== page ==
A year after Australia’s peak banking body announced lenders would pause mortgage repayments for struggling homeowners impacted by COVID-19, the Australian Banking Association has revealed an overwhelming majority of customers are back on their feet.

Almost one million loans were deferred throughout the pandemic.

Of the almost one million home and business loans put on hold during the pandemic, the Australian Banking Association says 97% had resumed payments by the end of February 2021.

However, that means around 30,000 loans – valued at more than $10 billion – remain deferred.

“The latest loan deferral figures show that while the vast majority are back on their feet, some customers are still struggling,” said Australian Banking Association CEO, Anna Bligh

“These customers should talk to their bank now about the path ahead.”

For some, that path may lead to a restructured or varied loan with lower repayments to avoid falling into mortgage stress. For others who are unable to restart repayments, that may mean making the difficult decision to sell their property while they still have equity in their home.

What is mortgage stress?

While there’s no clear precise definition of mortgage stress, the general consensus is if you’re devoting more than 30% of your pre-tax income to your home loan, you’re likely to be suffering from mortgage stress. At this level, borrowers often report they’re unable to meet other expenses because so much is being devoted to mortgage repayments.

Using this figure as a guide, a couple earning $120,000 a year would be under mortgage stress if their home loan repayments were more than $3,000 a month.

A couple earning $200,000 a year would need to be spending more than $5,000 a month to meet this threshold.

What causes mortgage stress?

As we’ve learnt from the COVID-19 pandemic, sometimes events beyond your control can impact your income and career opportunities, and push you into mortgage stress.

1. You lose your job

Almost a million Australians lost their jobs as a result COVID-19, and while this has recovered substantially, many still aren’t working as many hours as they’d like.

If you lose your job or your hours are cut, this is likely to reduce your income and make it harder to meet your mortgage repayments.

2. Your circumstances change

If you or your partner needs some time away from work due to an injury or illness, to care for someone, or even to have children, you’re also likely to suffer a dip in income.

This means you’re not earning as much as you once were and have less to devote to your mortgage.

3. Your interest rate rises

While interest rates are at record lows now – and are expected to remain so for the foreseeable future – eventually interest rates will begin to rise as the economy recovers.

If you’re on a variable rate home loan and your interest rate rises, this could increase your repayments to the point where you begin to suffer mortgage stress.

4. Your other expenses rise

Sometimes our expenses rise and unless we have a comparable increase to our income it can cause us to fall into mortgage stress.

For example, if you have a growing family or you need to spend more on insurance or other costs, it could potentially push you into mortgage stress.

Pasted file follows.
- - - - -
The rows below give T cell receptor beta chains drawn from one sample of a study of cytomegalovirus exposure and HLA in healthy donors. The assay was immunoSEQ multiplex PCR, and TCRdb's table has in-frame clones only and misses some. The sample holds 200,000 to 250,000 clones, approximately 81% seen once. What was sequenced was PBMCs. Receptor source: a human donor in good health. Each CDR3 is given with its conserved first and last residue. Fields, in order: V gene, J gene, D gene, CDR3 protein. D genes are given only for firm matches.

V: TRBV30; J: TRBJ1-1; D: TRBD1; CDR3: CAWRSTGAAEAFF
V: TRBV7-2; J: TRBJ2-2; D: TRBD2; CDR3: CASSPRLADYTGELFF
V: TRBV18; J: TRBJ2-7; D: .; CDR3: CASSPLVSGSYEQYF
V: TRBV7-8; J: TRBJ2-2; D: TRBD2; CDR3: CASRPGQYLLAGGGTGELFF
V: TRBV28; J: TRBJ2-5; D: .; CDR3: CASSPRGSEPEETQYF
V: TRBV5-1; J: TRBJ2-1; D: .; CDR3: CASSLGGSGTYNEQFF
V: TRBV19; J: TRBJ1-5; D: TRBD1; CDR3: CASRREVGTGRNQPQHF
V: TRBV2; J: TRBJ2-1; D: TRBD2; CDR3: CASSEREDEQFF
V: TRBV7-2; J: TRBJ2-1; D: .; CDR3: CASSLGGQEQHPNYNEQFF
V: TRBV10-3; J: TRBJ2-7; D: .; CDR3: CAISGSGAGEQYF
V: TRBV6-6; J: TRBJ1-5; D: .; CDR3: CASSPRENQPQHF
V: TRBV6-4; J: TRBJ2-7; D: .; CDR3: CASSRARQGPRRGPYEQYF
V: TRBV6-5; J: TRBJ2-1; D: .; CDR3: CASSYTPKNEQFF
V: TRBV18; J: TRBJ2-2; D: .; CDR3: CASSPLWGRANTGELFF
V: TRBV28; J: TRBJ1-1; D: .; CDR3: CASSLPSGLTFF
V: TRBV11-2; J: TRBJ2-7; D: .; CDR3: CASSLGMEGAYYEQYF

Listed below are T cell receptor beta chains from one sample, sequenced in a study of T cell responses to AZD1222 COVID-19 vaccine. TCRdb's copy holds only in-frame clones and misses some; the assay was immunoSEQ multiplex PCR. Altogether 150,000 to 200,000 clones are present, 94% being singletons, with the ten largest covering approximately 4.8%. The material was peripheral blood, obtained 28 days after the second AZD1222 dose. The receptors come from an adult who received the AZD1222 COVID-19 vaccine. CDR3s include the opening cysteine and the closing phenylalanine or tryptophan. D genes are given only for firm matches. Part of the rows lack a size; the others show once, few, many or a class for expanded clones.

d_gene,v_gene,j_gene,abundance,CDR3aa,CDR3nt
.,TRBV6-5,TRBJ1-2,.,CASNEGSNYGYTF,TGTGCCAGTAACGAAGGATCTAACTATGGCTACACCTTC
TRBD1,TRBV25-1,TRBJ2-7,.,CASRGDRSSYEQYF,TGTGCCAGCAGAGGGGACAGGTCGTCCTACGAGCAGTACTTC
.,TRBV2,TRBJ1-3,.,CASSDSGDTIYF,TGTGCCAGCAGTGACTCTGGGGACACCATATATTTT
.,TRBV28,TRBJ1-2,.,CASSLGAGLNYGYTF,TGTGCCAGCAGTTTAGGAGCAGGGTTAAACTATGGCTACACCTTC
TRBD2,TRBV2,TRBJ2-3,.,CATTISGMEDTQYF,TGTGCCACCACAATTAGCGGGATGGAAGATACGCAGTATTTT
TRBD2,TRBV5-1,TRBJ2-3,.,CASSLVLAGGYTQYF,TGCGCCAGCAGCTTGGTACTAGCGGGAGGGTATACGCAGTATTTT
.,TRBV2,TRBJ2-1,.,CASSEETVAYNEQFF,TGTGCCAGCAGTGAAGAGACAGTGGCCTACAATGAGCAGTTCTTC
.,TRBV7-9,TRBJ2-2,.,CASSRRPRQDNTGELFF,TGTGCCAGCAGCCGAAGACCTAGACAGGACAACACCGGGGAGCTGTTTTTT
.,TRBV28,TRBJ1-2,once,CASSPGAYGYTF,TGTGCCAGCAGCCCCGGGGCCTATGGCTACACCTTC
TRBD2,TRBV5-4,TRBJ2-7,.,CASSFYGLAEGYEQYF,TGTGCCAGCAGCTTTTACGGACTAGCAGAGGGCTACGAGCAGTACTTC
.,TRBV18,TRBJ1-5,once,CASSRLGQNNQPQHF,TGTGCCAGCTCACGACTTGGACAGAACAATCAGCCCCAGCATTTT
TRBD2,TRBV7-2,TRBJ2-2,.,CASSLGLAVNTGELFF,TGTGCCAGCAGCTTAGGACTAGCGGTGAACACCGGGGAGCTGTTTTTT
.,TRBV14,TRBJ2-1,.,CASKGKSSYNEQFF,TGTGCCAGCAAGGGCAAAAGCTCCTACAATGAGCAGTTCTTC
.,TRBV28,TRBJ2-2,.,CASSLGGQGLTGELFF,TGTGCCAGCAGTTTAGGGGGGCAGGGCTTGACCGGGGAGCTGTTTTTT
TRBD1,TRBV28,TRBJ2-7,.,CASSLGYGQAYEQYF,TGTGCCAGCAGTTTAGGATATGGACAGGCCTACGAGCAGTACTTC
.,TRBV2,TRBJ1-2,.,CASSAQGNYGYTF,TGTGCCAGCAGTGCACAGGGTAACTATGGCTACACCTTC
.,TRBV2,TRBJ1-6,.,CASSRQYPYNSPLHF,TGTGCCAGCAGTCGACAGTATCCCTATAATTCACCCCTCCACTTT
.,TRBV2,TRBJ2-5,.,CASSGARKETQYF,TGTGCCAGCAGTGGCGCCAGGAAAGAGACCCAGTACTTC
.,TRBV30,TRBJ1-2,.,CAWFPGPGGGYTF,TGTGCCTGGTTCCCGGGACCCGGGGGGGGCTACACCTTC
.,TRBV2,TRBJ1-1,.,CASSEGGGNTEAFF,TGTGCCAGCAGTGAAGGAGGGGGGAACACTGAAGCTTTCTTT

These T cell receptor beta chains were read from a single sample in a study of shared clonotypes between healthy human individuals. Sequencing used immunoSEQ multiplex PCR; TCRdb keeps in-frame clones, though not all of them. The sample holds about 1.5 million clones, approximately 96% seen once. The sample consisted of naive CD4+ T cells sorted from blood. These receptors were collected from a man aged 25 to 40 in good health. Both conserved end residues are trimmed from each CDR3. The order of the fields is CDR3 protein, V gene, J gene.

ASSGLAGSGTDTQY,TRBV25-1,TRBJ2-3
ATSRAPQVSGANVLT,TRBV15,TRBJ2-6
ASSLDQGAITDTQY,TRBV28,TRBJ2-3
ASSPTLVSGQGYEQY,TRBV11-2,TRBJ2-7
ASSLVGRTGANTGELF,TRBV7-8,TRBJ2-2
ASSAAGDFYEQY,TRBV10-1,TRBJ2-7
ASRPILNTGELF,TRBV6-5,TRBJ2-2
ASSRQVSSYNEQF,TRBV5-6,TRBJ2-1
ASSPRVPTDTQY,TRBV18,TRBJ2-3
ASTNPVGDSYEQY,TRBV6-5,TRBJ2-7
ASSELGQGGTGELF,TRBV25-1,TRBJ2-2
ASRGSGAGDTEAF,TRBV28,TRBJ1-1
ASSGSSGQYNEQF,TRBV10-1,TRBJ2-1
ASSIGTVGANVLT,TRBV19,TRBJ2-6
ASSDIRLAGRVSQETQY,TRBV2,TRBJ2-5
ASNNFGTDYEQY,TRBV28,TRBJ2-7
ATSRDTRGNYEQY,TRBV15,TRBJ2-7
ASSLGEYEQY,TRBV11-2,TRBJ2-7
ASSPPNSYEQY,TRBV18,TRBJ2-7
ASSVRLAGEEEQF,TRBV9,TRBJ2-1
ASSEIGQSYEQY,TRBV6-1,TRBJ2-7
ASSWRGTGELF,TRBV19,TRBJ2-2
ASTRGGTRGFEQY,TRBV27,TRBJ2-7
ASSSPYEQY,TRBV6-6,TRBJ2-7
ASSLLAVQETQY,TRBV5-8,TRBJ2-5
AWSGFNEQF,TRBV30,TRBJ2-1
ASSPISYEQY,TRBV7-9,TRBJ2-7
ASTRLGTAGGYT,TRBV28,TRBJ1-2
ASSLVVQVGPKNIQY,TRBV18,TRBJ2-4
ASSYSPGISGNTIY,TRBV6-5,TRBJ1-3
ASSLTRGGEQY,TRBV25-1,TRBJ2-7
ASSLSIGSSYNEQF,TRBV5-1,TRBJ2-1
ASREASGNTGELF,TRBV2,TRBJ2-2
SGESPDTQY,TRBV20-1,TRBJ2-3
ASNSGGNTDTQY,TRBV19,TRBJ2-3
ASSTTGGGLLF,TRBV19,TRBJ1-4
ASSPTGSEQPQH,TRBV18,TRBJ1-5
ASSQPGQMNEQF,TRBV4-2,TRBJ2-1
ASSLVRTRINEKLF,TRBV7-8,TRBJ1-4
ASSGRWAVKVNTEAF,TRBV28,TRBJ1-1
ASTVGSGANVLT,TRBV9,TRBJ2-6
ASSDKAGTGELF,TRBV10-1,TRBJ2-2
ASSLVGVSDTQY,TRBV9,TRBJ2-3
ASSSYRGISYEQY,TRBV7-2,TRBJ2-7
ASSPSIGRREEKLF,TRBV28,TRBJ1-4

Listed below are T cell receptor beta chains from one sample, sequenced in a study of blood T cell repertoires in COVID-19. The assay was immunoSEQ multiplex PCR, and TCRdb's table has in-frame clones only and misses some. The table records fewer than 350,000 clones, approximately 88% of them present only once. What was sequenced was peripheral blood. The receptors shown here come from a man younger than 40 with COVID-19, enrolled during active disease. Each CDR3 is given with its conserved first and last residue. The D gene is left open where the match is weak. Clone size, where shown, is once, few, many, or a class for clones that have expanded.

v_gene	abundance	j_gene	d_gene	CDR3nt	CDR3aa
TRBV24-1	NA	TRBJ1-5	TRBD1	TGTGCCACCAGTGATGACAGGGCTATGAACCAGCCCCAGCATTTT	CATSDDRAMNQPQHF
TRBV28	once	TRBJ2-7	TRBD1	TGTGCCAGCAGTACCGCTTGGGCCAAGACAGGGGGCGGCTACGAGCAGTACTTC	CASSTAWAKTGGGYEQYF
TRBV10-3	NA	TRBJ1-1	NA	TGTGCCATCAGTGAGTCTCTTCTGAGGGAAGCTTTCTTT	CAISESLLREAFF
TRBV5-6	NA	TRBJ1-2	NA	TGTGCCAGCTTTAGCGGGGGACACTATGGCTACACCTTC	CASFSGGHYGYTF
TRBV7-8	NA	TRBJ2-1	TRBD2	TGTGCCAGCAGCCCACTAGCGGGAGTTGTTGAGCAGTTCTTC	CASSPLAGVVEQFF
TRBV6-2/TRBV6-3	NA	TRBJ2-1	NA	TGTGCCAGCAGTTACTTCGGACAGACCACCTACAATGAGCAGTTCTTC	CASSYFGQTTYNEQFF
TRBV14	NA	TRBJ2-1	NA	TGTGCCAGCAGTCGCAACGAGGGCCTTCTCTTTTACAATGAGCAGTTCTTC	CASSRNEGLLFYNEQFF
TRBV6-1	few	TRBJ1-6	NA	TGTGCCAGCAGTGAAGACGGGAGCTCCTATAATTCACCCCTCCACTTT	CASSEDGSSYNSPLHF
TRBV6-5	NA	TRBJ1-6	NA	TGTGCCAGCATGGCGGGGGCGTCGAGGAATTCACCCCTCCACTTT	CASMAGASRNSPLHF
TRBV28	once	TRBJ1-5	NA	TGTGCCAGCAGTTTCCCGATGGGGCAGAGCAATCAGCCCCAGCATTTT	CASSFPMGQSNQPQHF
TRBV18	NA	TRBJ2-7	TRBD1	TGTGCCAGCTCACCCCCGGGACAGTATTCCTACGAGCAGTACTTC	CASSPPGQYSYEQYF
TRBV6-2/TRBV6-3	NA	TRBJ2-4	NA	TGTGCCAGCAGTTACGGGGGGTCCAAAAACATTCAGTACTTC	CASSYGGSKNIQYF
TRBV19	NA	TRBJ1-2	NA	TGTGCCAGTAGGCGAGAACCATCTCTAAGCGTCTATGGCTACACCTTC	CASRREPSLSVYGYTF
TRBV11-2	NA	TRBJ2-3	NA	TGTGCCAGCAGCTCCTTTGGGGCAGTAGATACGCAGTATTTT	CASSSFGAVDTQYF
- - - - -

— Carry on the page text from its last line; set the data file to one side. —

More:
How to avoid mortgage stress

While some things are beyond your control, there are steps you can take to build a stronger financial buffer.

1. Buy what you can afford

Avoiding mortgage stress begins by understanding exactly what you can afford to buy.

The easiest way to do this is to use a mortgage calculator.

Even if you already have a mortgage, you should draw up a budget so that you understand what’s coming into your bank account and what leaves it, so that you know what you can comfortably afford to pay.

2. Make extra repayments

By making additional repayments towards your mortgage, you can help build your own buffer to use if you do face financial hardship.

One way to do this is through a mortgage offset account or redraw facility. This may only be available if you have a variable interest rate mortgage, so speak with your Smartline Mortgage Adviser about your options.

3. Refinance your home loan

When you refinance you end your current loan and take out a new one. This may give you the opportunity to take advantage of a lower interest rate.

It may also give you the chance to be able to access home loan features that let you better manage your home loan such as offset accounts or redraw facilities.

What can I do if I’m under mortgage stress now?

The Australian Banking Association said banks expanded their hardship teams last year, to help customers navigate their path out of the pandemic.

The most important thing you can do if you’re under mortgage stress is to take action.

If you find yourself experiencing financial difficulties, you should talk to your bank. The earlier you let them know that you’re experiencing financial difficulties, the more options that may be available to help you.

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DISCLAIMER: The information contained in this article is correct at the time of publishing and is subject to change. It is intended to be of a general nature only. It has been prepared without taking into account any person’s objectives, financial situation or needs. Before acting on this information, Smartline recommends that you consider whether it is appropriate for your circumstances. Smartline recommends that you seek independent legal, financial, and taxation advice before acting on any information in this article.